Wednesday, May 30, 2007

Jerry Pournelle is Safeguarding my Freedom

This is cool. It's cool because government is always in need of ideas and these are idea folks:

Looking to prevent the next terrorist attack, the Homeland Security Department is tapping into the wild imaginations of a group of self-described "deviant" thinkers: science-fiction writers.

"We spend our entire careers living in the future," says author Arlan Andrews, one of a handful of writers the government brought to Washington this month to attend a Homeland Security conference on science and technology.

Those responsible for keeping the nation safe from devastating attacks realize that in addition to border agents, police and airport screeners, they "need people to think of crazy ideas," Andrews says.

The writers make up a group called Sigma, which Andrews put together 15 years ago to advise government officials. The last time the group gathered was in the late 1990s, when members met with government scientists to discuss what a post-nuclear age might look like, says group member Greg Bear. He has written 30 sci-fi books, including the best seller Darwin's Radio.

Now, the Homeland Security Department is calling on the group to help with the government's latest top mission of combating terrorism.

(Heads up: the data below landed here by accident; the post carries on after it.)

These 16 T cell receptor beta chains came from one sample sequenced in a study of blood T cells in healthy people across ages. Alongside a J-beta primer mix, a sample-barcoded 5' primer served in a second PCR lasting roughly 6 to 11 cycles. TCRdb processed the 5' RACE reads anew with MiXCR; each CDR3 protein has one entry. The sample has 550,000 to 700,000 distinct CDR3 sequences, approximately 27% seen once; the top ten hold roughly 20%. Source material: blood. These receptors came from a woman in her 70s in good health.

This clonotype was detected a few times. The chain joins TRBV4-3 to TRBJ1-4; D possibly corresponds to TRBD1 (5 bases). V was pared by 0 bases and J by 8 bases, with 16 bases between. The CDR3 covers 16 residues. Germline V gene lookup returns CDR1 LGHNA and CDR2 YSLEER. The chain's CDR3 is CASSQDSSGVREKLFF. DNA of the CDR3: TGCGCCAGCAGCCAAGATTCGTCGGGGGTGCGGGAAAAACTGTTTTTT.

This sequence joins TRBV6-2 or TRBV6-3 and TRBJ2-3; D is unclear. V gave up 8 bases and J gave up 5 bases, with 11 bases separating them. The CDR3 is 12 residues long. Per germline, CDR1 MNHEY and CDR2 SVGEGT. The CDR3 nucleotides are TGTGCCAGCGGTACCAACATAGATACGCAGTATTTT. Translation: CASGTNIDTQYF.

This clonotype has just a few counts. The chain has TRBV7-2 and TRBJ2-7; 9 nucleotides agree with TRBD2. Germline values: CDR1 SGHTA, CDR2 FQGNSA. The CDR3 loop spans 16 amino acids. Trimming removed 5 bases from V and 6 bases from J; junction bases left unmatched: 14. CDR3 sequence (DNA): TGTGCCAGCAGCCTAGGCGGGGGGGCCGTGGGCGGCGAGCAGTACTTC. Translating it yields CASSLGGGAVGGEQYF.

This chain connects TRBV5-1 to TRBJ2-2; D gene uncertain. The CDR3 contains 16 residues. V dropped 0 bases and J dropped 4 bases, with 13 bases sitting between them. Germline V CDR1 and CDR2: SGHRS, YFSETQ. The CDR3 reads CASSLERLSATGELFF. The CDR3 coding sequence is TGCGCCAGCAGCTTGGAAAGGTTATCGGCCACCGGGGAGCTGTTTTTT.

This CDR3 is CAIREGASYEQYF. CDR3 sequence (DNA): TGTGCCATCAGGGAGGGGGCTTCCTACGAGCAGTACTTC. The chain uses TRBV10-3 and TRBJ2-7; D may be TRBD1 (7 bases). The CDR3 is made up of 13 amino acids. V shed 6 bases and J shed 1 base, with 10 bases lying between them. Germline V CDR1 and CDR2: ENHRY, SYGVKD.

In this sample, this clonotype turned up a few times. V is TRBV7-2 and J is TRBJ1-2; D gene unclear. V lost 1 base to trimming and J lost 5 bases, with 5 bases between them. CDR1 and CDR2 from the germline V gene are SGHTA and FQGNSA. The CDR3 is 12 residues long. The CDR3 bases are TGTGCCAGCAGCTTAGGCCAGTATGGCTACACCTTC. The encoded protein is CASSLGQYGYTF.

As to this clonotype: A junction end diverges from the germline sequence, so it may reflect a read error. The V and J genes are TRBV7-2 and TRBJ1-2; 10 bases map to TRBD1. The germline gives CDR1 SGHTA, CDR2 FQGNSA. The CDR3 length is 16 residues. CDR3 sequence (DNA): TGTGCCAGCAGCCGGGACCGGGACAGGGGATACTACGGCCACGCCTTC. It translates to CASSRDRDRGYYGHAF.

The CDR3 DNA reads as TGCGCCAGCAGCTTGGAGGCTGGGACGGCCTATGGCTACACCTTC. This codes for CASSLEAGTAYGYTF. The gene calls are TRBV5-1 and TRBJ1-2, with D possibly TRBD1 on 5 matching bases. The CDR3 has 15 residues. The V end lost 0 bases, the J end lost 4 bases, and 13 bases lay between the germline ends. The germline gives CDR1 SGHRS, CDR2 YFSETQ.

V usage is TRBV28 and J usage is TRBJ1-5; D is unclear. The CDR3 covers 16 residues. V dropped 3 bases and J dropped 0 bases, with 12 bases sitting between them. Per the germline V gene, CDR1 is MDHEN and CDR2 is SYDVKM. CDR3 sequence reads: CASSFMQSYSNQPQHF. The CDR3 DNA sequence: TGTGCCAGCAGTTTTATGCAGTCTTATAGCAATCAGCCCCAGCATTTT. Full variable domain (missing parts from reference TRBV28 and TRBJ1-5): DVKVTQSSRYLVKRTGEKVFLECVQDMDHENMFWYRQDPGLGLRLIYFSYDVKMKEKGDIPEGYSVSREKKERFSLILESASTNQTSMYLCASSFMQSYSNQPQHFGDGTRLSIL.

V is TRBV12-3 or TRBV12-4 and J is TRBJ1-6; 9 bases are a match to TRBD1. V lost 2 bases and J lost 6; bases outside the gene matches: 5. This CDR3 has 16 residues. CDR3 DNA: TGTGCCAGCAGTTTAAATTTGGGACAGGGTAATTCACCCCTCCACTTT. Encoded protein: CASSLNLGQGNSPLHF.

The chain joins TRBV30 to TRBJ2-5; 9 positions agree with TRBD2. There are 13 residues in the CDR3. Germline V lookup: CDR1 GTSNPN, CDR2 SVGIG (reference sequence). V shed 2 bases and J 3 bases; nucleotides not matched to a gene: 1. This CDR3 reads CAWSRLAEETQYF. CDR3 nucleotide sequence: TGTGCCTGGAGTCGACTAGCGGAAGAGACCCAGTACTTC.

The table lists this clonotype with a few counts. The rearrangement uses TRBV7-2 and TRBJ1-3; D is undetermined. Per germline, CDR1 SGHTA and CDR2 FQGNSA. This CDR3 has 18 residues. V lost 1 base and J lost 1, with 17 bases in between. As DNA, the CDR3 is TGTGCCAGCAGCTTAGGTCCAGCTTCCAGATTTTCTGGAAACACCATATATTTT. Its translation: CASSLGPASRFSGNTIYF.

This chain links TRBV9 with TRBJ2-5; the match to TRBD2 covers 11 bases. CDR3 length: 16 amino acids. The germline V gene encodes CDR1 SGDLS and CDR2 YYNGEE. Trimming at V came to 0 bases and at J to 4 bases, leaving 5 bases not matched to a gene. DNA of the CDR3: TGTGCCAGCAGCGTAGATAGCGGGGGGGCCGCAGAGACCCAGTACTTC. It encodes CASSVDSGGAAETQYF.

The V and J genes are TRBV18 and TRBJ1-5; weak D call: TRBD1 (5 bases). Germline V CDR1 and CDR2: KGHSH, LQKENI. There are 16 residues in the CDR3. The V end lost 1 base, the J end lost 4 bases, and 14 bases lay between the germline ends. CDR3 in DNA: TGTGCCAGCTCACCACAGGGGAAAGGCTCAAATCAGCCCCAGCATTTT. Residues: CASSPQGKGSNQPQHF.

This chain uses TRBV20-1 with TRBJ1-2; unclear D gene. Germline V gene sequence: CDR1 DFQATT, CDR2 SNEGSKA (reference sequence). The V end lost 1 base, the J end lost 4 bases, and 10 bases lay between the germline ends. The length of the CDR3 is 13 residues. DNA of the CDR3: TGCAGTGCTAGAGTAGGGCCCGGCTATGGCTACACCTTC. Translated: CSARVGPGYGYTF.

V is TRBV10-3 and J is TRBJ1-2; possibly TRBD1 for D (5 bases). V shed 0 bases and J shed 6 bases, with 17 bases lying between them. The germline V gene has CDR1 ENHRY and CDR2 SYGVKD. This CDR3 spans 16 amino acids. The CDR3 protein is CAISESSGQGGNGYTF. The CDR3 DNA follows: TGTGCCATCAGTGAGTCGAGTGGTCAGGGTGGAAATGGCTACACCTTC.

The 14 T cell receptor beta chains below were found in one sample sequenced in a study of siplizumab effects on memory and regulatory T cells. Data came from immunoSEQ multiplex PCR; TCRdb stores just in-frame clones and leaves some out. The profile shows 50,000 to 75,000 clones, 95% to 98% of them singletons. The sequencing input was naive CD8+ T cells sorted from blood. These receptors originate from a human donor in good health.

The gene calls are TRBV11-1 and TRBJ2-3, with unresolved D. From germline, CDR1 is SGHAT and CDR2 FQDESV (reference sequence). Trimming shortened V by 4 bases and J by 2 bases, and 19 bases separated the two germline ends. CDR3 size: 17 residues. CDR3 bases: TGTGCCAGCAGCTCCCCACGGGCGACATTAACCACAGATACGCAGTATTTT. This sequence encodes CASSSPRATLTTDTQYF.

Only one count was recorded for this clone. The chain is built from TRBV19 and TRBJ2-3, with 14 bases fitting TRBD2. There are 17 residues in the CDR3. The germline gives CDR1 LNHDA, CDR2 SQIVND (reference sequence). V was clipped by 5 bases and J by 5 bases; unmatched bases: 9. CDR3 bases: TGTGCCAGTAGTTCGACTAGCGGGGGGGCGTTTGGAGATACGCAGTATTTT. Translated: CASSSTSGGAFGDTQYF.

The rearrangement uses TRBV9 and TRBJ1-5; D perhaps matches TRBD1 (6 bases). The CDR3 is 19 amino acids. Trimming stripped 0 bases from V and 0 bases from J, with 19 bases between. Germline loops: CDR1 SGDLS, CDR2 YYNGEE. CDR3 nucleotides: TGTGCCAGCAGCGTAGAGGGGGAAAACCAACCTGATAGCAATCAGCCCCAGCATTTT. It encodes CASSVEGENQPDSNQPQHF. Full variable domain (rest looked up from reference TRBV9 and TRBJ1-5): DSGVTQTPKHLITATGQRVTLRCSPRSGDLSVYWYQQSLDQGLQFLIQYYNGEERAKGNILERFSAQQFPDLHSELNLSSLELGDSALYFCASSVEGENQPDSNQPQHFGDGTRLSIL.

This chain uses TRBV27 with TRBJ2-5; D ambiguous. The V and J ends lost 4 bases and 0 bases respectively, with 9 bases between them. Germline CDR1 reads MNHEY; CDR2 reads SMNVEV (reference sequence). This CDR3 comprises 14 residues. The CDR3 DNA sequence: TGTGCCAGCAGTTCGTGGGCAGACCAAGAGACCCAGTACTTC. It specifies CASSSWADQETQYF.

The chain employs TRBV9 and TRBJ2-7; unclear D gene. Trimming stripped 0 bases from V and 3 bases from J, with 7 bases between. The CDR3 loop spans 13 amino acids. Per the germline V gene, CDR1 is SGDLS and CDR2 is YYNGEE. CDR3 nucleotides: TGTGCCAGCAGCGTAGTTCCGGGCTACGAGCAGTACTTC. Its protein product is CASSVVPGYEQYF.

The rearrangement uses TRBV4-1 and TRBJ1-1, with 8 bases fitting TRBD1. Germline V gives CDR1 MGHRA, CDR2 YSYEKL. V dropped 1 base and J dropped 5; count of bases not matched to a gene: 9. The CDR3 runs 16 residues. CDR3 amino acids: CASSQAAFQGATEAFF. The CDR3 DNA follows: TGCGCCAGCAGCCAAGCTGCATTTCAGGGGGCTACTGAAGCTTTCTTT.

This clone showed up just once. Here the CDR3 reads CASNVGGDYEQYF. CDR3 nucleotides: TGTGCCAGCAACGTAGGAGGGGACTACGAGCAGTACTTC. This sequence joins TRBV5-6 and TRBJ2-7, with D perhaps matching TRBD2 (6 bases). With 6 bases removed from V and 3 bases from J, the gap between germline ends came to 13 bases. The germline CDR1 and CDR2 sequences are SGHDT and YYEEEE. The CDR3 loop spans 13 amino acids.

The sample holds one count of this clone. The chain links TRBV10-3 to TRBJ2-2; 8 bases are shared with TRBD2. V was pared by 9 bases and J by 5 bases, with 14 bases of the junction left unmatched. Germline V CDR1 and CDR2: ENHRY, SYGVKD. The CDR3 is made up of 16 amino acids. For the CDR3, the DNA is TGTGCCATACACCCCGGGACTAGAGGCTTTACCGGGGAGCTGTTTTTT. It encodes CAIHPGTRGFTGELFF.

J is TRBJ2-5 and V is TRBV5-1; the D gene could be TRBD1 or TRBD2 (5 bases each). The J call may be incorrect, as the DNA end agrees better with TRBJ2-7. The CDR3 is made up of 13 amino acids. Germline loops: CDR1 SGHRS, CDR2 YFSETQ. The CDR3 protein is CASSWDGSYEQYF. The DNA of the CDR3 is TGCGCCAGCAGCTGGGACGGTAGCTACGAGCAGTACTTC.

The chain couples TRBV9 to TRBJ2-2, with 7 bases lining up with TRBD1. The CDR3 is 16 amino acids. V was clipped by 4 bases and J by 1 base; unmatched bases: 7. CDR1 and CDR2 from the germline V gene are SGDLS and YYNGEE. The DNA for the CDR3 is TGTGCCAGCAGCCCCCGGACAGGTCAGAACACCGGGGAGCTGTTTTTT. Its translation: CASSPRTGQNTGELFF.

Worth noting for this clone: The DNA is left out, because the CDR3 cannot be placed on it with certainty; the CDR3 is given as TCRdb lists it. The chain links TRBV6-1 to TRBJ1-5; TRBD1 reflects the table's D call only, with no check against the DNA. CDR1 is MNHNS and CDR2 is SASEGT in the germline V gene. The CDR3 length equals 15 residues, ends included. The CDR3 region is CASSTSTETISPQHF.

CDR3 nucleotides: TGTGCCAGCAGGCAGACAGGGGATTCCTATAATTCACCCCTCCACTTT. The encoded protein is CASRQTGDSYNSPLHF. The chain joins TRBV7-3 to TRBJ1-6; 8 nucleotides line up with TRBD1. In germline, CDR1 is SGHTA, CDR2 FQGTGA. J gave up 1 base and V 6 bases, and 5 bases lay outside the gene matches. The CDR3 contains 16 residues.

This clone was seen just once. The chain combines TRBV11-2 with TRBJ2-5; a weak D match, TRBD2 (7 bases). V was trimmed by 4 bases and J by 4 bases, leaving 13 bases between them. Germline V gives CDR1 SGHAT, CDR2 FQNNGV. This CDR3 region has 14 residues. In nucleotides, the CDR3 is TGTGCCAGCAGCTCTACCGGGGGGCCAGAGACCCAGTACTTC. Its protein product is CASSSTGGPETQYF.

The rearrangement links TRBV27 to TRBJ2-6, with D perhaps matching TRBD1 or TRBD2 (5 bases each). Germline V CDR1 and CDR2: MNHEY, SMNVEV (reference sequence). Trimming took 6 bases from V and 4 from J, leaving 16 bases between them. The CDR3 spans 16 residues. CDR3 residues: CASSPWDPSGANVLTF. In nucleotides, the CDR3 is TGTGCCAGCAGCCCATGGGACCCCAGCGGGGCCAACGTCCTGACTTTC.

Jasper Fforde

I was sent this interview with Jasper Fforde in Newsweek asking him about his favorite books:

#1 "Alice's Adventures in Wonderland" by Lewis Carroll. At the age of 7 or 8, I was swept away by Alice's madcap escapades and respectful irreverence of established nursery characters and situations.

#2"Three Men in a Boat" by Jerome K. Jerome. Fresh and joyous self-deprecating humor of lazy Victorian gentlemen going for a cruise on the Thames in the late 19th century.

Not mentioned but a heavy influence in his books are Edward Lear's nonsense poems, but not his most famous, The Owl and the Pussycat which only gets an fun sidebar.

It also asks him:
A classic that, on rereading, disappointed: "Wuthering Heights" by Emily Brontë. I had thought it was deep and full of painful unrequited love, but on rereading I think it's a bunch of very drippy people who accept being bullied for no very good reason.

Fforde's delightful books savage Wuthering Heights even as they are reletively affectionate when they satirize everything from Barbara Cartland to Kafka. The only other books he is cruel to are Ulysses by James Joyce and Spencer's Fairy Queene, Joyce for pretension and Spencer actually kills a character through boredom. Wuthering Heights comes in as a punching bag for a whole subplot in Well of Lost Plots from therapy sessions to assassination attempts to a Hollywood style awards show, the scorn heaped on Heights is palpable and hilarious.

I eagerly await Fforde's next book, First Among Sequels.

Tuesday, May 29, 2007

Clone Wars

A look at the new Star Wars animated tv show:

Friday, May 25, 2007

I've got Rhythm

Quote of the Day: